Ten years ago, an N.C. State chemistry student set out to get people’s eyes off screens. Some 6,000 diners, two company transformations, 150 restaurant partners and three kids later, Offline CEO David Shaner is gearing up to bring his subscription-based restaurant matchmaker to markets across the Southeast.
Every month, Offline encourages subscribers to get “offline” in the Raleigh, Durham or Charlotte area by recommending two local restaurants chosen based on each individuals’ preferences.
“I just had this moment where I thought, ‘just 70 years ago, there was not a single screen.’ And humanity has existed like that forever,” Shaner said. “Then all of a sudden, snap, you’ve got this thing that everybody is glued to all day. I really felt compelled to create something that had human connection at its core.”
Subscribers don’t get to choose the restaurants, but they do receive a coupon valued between $10 and $25 that expires at the end of the month. People can even link their subscriptions with friends, so they get to try new restaurants together. At $12.99 monthly or $8.99 a month with an annual fee, the model is still a net financial gain for subscribers if they use even a fraction of the coupons.
Although restaurants foot the initial bill for the coupon, Offline guarantees that the model is profitable for restaurants, or the startup will personally pay them back. It’s a win-win-win: restaurants get paying customers, customers get delicious new experiences and Offline gets the subscription fees.
But like most good things, Shaner said Offline’s success has been a lesson in patience.
In the startup’s earliest stages after its 2012 incorporation, Shaner envisioned it as a platform to facilitate face-to-face meetups and group events. The fledgling Offline even went through Triangle Startup Factory, which closed down in 2016 (and which we wrote about in 2019).
By 2015, however, Shaner had realized a market for his product’s current form just wasn’t there.
“For about two years, we worked on that idea,” Shaner said. “That was kind of like my startup education. I didn’t know anything about business, marketing, sales, fundraising, hiring, leading–I was a chemical engineering student! I made every mistake in the book.”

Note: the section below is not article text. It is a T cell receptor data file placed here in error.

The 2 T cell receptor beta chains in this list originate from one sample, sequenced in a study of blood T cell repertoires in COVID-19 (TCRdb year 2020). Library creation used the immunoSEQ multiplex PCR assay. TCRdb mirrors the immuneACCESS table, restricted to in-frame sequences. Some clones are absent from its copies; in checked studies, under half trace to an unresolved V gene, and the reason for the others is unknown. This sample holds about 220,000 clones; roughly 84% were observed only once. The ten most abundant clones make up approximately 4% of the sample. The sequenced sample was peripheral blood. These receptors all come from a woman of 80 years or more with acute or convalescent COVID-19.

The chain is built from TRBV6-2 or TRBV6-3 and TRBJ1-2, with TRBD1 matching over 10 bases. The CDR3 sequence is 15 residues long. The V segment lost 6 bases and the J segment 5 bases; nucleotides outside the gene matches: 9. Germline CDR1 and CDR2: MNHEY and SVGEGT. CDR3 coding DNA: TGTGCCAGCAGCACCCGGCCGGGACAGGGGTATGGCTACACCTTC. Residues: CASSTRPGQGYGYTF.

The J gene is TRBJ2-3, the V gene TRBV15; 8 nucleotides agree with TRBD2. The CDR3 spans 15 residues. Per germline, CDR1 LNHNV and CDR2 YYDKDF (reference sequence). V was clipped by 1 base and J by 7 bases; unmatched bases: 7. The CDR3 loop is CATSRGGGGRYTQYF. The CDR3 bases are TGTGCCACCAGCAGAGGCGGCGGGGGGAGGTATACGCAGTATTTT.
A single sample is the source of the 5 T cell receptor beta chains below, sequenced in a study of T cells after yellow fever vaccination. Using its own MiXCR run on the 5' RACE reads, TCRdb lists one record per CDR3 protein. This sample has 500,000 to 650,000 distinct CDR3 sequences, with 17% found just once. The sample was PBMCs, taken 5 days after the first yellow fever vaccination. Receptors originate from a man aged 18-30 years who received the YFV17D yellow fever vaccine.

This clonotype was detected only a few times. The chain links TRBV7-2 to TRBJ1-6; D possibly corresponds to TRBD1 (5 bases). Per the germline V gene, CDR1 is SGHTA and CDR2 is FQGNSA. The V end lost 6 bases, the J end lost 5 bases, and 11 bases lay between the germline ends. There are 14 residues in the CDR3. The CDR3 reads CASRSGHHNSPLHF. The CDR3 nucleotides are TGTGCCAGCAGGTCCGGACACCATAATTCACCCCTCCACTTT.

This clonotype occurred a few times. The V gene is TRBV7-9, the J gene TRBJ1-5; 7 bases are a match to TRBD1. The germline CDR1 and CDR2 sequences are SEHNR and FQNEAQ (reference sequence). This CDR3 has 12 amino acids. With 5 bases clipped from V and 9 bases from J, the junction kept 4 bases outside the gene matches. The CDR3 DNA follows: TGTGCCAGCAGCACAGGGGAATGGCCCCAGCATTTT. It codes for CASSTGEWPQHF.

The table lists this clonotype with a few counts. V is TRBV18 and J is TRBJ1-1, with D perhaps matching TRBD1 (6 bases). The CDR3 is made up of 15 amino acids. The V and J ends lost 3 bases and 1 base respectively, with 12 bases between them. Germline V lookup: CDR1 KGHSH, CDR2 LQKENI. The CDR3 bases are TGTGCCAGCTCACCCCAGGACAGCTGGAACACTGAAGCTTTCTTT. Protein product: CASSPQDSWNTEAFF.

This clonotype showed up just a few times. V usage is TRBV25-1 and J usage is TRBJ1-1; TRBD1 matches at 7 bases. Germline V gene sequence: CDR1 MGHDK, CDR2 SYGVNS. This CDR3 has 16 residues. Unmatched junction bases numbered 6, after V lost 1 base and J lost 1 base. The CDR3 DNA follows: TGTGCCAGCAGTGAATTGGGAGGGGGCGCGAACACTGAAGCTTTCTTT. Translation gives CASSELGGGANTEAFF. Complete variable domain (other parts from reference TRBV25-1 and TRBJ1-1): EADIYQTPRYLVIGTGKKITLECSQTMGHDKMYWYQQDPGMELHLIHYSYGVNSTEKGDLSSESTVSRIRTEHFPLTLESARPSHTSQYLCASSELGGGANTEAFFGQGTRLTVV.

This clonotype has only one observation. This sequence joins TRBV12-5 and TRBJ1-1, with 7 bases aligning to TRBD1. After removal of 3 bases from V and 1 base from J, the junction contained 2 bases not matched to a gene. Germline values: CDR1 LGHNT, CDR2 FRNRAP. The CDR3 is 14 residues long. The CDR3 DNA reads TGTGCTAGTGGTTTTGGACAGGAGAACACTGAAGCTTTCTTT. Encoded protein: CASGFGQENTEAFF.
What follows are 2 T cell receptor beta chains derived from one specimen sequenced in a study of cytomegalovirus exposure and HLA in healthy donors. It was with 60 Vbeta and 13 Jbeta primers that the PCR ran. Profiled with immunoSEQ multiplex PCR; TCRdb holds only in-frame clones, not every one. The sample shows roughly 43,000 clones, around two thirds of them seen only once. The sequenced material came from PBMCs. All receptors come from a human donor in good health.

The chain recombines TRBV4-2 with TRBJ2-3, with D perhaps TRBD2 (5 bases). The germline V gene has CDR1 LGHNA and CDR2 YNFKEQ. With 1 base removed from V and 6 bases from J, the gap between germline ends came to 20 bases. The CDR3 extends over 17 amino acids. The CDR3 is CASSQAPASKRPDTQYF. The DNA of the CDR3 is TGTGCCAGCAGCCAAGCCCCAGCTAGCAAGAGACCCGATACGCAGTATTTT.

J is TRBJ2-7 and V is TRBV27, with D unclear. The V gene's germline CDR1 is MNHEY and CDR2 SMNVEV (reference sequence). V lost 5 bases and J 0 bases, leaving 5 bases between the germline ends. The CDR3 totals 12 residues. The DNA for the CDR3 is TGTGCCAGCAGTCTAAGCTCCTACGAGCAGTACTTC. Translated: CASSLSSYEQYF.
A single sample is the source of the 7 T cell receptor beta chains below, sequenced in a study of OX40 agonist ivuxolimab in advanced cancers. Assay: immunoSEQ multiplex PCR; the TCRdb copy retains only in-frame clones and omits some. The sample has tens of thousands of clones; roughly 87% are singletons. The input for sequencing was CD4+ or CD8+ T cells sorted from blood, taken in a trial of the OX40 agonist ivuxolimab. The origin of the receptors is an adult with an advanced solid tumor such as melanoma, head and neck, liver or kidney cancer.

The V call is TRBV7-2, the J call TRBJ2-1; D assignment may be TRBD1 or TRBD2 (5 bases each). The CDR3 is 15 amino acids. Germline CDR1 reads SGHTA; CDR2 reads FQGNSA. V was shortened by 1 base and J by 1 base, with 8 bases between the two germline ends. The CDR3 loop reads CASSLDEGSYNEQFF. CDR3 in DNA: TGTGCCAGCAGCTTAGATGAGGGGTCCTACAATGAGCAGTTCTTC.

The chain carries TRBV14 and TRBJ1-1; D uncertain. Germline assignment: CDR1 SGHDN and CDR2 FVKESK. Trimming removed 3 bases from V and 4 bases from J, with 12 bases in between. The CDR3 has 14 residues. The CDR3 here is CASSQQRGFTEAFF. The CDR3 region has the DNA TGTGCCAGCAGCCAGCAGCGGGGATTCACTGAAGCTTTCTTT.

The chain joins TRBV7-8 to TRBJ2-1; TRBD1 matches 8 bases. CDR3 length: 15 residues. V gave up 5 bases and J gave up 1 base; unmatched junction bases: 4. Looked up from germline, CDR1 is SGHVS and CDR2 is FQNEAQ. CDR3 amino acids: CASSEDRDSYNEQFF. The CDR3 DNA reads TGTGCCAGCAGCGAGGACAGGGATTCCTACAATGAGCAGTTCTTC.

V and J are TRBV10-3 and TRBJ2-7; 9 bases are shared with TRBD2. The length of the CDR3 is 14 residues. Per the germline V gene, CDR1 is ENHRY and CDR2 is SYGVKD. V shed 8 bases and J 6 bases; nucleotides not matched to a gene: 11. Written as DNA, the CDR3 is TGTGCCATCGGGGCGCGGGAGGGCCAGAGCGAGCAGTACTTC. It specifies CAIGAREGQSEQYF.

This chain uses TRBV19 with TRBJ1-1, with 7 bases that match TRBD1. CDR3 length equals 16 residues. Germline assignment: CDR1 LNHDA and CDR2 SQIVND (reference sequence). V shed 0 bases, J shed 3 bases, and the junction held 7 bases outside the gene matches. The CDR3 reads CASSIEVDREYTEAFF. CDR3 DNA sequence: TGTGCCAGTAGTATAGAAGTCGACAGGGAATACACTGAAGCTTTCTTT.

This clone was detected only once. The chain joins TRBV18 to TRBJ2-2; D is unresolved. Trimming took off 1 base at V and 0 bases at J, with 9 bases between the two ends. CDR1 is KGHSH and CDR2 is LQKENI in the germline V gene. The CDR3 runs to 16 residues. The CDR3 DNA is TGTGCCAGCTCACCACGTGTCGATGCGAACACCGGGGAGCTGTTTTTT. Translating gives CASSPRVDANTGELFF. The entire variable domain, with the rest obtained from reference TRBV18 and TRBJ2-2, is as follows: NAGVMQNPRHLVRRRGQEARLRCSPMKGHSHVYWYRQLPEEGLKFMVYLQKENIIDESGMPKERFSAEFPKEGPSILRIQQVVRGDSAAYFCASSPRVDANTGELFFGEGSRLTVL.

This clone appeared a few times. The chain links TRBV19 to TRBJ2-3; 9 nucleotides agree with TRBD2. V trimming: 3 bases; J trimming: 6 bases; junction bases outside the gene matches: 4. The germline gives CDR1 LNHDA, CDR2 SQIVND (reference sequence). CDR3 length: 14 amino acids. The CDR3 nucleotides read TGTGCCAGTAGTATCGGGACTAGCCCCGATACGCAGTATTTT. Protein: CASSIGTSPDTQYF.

So from 2015 to 2018, Offline was reborn as a food and culture media site serving the Nashville, Triangle and Charlotte markets, like Thrillist for the Southeast. With over 3 million readers a month, Offline was the fastest-growing media site in the region for people under 40. But Shaner soon found the pursuit of clicks, shares and penny-by-penny ad revenue put readers in the very position he was trying to get them out of: facing a screen.
The company had “BuzzFeed Syndrome,” and Shaner was almost ready to give up on his Offline dream–but not quite.
“There was this itch that I wanted to scratch,” Shaner said. “Everything was turning into a subscription. There was ClassPass, HelloFresh, Blue Apron, FabFitFun, everything—clothing, music, workouts, food—it was crazy. And I was looking at this whole subscription landscape, and I thought, how is there no subscription for exploring where you live? That’s such a huge part of people’s identities. People spend a ton of money that way.”
In 2018, when Shaner for a third time found himself again facing the drawing board, he found his subscription-based secret sauce. Offline circa 2022 is all about relationships, both with subscribers and with the restaurants they will visit—and that takes time and personalization.
That’s why Offline’s markets in the Triangle and Charlotte have a waiting list, Shaner said.
“We want to make sure that we have enough supply and demand at any given time, because we’re managing a marketplace,” Shaner said. “It’s almost like a bigger version of why you might have to wait for an Uber.”
With a $2 million crowd-funding raise coming to an end on Sept. 30, Offline is looking forward to a big 2023. The company will expand to three additional cities—Richmond, Nashville and Atlanta—and is also expanding its team.
It’s been a long 10 years, but Shaner is proud of the Offline he has built today, and the life he has built alongside it. His advice to young founders? Trust your own voice and be patient.
“There’s all this pressure to be a unicorn, to double and triple your revenue, and to focus on how much money you’ve raised, or how many people you’ve hired,” Shaner said. “You start to pay attention to the wrong things because you’re so impatient, and you might not see the cracks in your product, or your toxic employee, or that you actually have a bad relationship with your co-founder. People sacrifice a lot trying to move too quickly.”